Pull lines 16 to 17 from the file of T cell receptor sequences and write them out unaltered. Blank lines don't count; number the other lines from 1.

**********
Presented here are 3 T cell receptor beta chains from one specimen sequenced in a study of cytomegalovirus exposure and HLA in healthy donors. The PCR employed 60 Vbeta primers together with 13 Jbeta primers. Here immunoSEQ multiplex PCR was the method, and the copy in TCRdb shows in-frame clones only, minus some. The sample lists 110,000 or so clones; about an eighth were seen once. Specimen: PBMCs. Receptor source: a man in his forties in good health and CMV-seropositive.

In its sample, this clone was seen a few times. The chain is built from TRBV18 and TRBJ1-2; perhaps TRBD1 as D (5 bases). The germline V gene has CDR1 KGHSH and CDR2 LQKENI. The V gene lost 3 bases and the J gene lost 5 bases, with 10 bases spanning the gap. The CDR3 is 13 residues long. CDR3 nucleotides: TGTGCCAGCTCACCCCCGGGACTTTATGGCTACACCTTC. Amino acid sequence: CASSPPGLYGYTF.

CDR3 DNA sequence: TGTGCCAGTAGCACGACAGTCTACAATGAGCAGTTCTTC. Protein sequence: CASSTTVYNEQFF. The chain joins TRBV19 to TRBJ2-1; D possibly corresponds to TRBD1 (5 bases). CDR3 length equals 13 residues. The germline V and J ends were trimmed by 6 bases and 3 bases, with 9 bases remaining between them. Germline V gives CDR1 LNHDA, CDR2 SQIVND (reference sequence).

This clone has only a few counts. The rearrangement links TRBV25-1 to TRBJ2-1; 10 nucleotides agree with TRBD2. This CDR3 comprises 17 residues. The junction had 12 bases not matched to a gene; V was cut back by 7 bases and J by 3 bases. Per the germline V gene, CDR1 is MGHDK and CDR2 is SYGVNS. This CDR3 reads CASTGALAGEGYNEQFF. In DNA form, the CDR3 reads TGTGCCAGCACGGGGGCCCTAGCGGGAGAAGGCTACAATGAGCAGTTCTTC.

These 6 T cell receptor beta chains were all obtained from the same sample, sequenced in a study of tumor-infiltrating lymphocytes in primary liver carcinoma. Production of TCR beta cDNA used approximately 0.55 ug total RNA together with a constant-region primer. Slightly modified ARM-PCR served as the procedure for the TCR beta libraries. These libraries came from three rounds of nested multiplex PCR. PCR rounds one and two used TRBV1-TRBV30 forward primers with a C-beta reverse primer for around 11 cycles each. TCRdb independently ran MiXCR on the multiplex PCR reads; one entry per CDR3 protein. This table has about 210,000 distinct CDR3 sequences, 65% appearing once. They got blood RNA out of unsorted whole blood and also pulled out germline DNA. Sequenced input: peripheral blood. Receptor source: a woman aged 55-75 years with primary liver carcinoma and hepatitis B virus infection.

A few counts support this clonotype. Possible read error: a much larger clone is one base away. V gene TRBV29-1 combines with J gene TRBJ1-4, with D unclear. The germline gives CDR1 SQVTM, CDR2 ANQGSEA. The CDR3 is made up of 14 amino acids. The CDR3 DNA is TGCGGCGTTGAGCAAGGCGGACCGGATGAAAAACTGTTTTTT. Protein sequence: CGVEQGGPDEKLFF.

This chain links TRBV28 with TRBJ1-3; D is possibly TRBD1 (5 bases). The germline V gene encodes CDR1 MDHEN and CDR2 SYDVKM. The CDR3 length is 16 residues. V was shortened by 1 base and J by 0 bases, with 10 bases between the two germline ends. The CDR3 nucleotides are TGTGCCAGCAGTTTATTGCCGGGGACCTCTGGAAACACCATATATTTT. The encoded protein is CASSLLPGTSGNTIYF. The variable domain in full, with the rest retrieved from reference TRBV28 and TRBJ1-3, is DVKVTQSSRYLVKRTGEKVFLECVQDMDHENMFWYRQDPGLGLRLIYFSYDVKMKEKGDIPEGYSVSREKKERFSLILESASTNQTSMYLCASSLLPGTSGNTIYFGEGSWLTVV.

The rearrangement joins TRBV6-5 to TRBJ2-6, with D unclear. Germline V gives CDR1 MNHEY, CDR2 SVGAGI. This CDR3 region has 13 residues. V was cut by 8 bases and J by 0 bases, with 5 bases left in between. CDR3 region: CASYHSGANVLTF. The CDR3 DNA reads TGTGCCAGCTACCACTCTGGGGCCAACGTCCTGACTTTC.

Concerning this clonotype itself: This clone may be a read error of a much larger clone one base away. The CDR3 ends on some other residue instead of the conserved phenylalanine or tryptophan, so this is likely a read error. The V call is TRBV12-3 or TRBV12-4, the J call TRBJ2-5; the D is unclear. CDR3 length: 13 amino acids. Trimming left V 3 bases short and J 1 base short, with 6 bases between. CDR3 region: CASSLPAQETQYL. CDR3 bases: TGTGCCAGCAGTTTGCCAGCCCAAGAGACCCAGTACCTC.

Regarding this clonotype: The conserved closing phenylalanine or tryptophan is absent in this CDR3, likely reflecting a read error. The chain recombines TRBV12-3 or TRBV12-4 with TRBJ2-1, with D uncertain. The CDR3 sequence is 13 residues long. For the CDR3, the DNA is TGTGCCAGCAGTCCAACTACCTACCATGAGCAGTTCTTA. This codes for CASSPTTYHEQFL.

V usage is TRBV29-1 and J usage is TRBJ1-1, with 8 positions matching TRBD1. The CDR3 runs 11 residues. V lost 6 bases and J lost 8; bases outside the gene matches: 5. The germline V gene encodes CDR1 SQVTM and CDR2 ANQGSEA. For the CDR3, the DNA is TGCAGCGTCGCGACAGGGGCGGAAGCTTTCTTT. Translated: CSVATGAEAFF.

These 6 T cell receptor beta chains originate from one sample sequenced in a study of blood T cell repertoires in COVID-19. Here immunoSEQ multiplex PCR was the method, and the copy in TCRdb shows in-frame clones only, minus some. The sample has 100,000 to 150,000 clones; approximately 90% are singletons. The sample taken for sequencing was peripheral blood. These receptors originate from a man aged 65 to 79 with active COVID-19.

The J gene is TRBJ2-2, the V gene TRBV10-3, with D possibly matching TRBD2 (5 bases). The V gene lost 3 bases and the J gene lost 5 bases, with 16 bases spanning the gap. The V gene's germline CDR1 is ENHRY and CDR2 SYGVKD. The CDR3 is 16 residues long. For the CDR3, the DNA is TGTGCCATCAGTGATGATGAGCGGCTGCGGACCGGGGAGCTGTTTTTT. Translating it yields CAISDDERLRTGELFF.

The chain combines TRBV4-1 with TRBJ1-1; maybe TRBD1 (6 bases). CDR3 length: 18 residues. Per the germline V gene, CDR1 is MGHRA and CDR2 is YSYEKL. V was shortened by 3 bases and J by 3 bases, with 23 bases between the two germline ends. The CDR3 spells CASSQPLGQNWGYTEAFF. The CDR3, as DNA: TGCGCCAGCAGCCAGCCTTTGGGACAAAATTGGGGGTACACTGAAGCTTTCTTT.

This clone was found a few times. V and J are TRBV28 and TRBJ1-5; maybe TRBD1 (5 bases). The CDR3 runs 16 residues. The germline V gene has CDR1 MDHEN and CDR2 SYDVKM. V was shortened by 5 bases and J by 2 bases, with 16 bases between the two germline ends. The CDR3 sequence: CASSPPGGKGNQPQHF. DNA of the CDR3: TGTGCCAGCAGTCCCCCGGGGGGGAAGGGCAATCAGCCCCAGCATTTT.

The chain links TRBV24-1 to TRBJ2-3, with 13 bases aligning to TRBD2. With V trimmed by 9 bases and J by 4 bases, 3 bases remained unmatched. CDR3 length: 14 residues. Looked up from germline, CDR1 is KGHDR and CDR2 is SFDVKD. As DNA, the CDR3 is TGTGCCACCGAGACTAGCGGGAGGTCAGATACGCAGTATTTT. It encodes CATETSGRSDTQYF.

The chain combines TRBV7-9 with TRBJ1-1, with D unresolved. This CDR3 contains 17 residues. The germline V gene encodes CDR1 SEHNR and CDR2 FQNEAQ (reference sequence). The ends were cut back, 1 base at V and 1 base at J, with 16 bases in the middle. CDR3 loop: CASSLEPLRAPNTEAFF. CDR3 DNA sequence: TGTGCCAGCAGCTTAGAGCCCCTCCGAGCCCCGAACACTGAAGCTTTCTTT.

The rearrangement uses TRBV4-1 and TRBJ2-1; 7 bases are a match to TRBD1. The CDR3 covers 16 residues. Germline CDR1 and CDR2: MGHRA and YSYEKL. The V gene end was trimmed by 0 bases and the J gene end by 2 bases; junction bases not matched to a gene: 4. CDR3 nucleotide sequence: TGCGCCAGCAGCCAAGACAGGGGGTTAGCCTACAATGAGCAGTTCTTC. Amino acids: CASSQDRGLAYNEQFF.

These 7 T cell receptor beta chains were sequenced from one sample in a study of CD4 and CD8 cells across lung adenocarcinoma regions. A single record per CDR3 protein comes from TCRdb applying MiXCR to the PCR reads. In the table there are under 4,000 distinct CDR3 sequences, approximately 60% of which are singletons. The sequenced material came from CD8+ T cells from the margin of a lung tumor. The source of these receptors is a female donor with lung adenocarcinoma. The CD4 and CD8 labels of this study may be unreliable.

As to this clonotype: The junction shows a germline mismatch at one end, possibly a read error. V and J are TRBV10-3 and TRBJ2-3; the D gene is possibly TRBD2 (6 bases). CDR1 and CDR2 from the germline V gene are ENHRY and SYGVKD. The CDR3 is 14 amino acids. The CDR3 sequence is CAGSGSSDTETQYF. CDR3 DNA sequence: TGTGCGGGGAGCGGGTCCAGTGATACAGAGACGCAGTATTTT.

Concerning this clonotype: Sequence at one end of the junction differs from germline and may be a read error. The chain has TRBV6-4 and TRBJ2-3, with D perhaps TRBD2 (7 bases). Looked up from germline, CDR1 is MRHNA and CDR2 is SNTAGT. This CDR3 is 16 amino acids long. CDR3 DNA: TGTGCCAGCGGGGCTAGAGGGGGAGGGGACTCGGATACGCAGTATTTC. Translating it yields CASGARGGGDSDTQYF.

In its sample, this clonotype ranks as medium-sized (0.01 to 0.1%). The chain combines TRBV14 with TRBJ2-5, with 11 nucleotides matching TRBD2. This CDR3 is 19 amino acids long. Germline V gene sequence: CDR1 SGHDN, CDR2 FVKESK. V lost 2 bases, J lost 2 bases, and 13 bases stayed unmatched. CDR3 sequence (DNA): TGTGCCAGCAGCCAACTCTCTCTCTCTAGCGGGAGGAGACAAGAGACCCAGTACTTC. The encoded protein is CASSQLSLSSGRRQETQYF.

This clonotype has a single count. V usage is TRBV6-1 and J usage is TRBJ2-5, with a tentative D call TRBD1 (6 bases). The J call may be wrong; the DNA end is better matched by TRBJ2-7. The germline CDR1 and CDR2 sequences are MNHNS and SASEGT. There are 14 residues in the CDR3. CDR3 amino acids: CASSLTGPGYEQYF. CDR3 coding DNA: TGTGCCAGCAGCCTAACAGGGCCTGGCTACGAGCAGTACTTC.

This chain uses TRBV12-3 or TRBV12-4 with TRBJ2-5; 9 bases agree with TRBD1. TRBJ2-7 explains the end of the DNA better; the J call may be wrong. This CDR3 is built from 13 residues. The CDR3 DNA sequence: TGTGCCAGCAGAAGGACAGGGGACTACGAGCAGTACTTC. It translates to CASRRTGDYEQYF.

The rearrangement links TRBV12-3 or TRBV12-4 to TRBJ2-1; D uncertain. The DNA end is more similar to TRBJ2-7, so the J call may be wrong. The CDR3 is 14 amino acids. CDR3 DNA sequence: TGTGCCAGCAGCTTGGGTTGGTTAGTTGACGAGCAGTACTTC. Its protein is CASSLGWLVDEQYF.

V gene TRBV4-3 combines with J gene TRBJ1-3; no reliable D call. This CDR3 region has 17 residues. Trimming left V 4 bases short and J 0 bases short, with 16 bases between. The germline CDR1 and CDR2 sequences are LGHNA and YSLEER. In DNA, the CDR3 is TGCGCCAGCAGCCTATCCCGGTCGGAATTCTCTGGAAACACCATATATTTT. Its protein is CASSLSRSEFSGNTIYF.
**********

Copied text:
The chain links TRBV24-1 to TRBJ2-3, with 13 bases aligning to TRBD2. With V trimmed by 9 bases and J by 4 bases, 3 bases remained unmatched. CDR3 length: 14 residues. Looked up from germline, CDR1 is KGHDR and CDR2 is SFDVKD. As DNA, the CDR3 is TGTGCCACCGAGACTAGCGGGAGGTCAGATACGCAGTATTTT. It encodes CATETSGRSDTQYF.

The chain combines TRBV7-9 with TRBJ1-1, with D unresolved. This CDR3 contains 17 residues. The germline V gene encodes CDR1 SEHNR and CDR2 FQNEAQ (reference sequence). The ends were cut back, 1 base at V and 1 base at J, with 16 bases in the middle. CDR3 loop: CASSLEPLRAPNTEAFF. CDR3 DNA sequence: TGTGCCAGCAGCTTAGAGCCCCTCCGAGCCCCGAACACTGAAGCTTTCTTT.